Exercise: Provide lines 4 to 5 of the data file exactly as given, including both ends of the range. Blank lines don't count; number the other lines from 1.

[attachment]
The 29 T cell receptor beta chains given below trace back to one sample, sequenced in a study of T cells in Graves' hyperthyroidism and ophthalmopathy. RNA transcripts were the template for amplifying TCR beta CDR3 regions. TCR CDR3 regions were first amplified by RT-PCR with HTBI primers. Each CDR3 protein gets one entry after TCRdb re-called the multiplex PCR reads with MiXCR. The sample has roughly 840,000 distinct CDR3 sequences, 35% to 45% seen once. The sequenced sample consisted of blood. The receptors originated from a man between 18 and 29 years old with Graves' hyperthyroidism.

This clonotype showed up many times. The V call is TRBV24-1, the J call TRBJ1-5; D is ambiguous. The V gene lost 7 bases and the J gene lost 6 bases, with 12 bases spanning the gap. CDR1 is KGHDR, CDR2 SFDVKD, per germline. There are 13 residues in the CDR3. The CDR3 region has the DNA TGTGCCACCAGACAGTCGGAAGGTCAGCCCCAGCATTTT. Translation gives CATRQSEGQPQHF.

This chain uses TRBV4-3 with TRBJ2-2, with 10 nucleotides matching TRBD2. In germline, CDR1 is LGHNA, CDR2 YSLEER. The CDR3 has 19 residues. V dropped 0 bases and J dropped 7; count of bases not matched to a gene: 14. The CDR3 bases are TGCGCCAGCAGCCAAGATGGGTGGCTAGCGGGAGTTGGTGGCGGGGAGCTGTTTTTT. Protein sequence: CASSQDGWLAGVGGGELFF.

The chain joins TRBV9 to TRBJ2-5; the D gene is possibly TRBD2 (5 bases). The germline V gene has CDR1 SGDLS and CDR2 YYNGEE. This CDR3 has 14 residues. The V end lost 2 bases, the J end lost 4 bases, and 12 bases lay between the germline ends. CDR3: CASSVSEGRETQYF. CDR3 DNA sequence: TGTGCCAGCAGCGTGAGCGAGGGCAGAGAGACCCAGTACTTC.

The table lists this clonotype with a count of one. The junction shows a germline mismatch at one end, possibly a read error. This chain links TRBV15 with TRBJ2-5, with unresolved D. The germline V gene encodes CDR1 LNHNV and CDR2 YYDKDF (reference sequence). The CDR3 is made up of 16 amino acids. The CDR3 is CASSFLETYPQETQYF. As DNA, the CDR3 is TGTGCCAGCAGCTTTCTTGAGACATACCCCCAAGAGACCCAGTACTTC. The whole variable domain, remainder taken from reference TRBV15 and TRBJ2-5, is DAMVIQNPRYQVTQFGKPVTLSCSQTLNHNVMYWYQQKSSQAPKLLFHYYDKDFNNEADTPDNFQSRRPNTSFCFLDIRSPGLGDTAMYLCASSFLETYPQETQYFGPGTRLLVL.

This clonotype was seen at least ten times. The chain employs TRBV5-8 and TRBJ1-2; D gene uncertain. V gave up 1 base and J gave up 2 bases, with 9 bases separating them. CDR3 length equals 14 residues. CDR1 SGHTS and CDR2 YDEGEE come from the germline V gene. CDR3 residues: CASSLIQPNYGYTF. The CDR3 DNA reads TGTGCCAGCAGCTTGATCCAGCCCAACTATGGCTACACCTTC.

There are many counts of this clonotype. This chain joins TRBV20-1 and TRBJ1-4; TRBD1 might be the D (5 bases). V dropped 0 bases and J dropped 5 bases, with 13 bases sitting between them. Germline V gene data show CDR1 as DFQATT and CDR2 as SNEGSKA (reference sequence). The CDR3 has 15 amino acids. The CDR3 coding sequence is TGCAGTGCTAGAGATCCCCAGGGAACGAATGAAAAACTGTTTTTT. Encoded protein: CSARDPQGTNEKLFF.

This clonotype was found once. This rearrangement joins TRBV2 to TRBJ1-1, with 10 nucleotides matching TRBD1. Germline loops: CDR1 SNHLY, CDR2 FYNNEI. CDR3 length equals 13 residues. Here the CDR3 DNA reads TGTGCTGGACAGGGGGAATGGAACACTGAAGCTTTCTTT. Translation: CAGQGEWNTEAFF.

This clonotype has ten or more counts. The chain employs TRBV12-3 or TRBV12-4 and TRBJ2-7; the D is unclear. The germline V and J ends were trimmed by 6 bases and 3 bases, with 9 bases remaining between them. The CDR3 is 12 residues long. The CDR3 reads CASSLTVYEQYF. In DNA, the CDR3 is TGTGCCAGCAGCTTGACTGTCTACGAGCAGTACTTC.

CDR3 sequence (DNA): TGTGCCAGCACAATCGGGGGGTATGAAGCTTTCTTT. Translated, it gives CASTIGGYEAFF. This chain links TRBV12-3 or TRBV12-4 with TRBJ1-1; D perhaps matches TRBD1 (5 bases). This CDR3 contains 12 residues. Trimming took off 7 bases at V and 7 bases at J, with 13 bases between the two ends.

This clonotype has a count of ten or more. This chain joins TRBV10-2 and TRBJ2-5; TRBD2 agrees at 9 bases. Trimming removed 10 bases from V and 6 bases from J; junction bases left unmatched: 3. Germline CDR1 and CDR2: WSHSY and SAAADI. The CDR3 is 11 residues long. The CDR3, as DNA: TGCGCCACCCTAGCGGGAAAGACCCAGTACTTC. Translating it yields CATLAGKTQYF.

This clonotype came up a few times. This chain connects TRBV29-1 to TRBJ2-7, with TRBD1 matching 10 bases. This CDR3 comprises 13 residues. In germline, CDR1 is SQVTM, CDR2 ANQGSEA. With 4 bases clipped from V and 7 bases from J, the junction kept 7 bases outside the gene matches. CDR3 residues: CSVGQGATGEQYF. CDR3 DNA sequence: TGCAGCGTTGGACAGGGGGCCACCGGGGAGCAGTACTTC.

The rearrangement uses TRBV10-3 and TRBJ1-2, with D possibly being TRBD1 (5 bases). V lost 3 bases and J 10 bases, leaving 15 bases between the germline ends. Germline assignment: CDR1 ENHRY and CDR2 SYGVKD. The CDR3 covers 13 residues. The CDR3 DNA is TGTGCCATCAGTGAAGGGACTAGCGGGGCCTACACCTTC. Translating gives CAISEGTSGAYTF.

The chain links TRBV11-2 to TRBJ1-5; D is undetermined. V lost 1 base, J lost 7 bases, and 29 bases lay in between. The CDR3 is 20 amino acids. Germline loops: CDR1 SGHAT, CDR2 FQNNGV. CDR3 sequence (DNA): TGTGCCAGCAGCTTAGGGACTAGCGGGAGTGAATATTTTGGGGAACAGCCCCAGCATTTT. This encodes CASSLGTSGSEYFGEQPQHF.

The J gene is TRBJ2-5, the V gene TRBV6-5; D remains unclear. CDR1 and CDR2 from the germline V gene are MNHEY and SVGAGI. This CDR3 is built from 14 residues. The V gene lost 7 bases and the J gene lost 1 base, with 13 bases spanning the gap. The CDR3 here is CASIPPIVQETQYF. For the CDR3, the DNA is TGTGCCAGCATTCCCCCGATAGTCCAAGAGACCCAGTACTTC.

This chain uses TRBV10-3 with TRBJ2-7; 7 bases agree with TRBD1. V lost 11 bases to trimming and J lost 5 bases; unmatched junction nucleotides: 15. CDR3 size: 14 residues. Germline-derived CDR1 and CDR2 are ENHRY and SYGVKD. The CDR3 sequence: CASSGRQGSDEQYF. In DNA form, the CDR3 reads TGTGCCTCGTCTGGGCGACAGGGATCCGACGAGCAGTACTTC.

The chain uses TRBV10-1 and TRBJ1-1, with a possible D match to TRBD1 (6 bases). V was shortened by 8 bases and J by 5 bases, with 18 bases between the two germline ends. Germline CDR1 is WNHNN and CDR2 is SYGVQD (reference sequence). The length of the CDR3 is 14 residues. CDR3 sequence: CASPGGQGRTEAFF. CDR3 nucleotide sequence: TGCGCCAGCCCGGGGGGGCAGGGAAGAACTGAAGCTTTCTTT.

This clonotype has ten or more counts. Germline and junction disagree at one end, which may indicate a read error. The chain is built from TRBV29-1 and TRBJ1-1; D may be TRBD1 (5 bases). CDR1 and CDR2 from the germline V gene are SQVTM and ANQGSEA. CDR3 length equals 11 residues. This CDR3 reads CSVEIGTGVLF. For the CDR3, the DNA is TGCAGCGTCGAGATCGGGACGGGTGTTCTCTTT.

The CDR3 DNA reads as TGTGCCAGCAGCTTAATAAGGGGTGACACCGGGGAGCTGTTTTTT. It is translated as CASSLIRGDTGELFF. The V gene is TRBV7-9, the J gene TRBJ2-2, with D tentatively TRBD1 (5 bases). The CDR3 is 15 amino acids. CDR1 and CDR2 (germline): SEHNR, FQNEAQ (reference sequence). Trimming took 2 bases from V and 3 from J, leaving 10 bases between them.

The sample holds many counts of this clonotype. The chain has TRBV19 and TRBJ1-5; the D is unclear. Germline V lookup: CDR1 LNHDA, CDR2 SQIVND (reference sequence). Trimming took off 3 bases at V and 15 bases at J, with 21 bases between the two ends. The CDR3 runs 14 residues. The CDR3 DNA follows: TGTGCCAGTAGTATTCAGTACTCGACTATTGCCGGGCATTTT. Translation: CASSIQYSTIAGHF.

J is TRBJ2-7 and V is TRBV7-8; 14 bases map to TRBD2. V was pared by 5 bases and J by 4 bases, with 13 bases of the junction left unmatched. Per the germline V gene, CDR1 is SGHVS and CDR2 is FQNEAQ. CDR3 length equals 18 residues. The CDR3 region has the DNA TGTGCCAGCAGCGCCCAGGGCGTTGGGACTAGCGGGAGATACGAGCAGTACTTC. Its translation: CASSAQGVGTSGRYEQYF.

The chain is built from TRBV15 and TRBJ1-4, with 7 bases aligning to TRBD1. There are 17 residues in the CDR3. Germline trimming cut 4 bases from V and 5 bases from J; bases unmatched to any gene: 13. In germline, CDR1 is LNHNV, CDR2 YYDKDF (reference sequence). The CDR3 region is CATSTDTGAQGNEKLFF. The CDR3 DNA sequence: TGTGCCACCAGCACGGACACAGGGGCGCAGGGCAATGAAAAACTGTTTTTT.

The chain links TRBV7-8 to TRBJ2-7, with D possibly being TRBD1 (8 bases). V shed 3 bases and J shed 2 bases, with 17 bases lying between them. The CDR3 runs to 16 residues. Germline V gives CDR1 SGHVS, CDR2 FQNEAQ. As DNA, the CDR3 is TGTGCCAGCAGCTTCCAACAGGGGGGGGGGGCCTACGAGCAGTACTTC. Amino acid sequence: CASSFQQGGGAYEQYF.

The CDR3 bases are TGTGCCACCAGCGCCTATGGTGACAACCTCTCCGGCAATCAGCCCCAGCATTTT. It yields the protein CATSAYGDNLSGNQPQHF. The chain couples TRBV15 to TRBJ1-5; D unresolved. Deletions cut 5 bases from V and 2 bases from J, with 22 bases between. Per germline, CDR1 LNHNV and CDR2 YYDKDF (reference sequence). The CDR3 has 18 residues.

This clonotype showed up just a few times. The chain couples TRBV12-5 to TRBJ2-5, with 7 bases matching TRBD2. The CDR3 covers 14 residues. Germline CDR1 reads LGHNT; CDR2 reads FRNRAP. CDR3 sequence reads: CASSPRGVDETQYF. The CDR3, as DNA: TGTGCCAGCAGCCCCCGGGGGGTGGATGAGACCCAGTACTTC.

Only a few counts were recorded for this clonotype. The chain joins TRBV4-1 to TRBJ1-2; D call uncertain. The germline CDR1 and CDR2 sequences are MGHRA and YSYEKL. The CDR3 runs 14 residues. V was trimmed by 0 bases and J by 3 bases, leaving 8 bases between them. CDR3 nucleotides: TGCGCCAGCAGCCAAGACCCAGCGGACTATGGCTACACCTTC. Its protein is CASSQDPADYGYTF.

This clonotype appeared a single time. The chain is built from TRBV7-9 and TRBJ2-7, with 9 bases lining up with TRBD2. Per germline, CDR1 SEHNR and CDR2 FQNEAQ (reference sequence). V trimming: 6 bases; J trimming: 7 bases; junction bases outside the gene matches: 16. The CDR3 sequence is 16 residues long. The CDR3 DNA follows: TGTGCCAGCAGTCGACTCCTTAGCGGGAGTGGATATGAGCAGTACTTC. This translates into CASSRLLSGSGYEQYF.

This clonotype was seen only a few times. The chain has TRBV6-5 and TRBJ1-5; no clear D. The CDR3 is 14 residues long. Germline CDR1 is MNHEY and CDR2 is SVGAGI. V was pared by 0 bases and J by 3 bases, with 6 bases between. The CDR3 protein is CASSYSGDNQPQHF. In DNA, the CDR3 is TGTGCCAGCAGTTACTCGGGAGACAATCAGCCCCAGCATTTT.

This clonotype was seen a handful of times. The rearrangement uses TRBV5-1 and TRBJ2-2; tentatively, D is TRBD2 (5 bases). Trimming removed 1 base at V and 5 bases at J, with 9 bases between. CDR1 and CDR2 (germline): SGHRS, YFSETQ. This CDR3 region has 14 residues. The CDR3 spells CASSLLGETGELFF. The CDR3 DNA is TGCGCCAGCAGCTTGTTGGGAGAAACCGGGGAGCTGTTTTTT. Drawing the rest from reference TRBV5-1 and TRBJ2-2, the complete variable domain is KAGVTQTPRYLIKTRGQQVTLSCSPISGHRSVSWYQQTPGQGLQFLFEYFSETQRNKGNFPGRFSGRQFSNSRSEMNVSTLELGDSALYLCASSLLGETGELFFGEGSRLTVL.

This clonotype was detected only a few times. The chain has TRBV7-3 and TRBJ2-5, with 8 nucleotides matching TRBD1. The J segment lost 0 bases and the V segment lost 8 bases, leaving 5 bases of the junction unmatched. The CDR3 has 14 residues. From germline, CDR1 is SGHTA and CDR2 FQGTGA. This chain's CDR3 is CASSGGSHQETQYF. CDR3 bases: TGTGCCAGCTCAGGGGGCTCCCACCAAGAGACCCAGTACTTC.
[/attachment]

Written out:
The chain joins TRBV9 to TRBJ2-5; the D gene is possibly TRBD2 (5 bases). The germline V gene has CDR1 SGDLS and CDR2 YYNGEE. This CDR3 has 14 residues. The V end lost 2 bases, the J end lost 4 bases, and 12 bases lay between the germline ends. CDR3: CASSVSEGRETQYF. CDR3 DNA sequence: TGTGCCAGCAGCGTGAGCGAGGGCAGAGAGACCCAGTACTTC.

The table lists this clonotype with a count of one. The junction shows a germline mismatch at one end, possibly a read error. This chain links TRBV15 with TRBJ2-5, with unresolved D. The germline V gene encodes CDR1 LNHNV and CDR2 YYDKDF (reference sequence). The CDR3 is made up of 16 amino acids. The CDR3 is CASSFLETYPQETQYF. As DNA, the CDR3 is TGTGCCAGCAGCTTTCTTGAGACATACCCCCAAGAGACCCAGTACTTC. The whole variable domain, remainder taken from reference TRBV15 and TRBJ2-5, is DAMVIQNPRYQVTQFGKPVTLSCSQTLNHNVMYWYQQKSSQAPKLLFHYYDKDFNNEADTPDNFQSRRPNTSFCFLDIRSPGLGDTAMYLCASSFLETYPQETQYFGPGTRLLVL.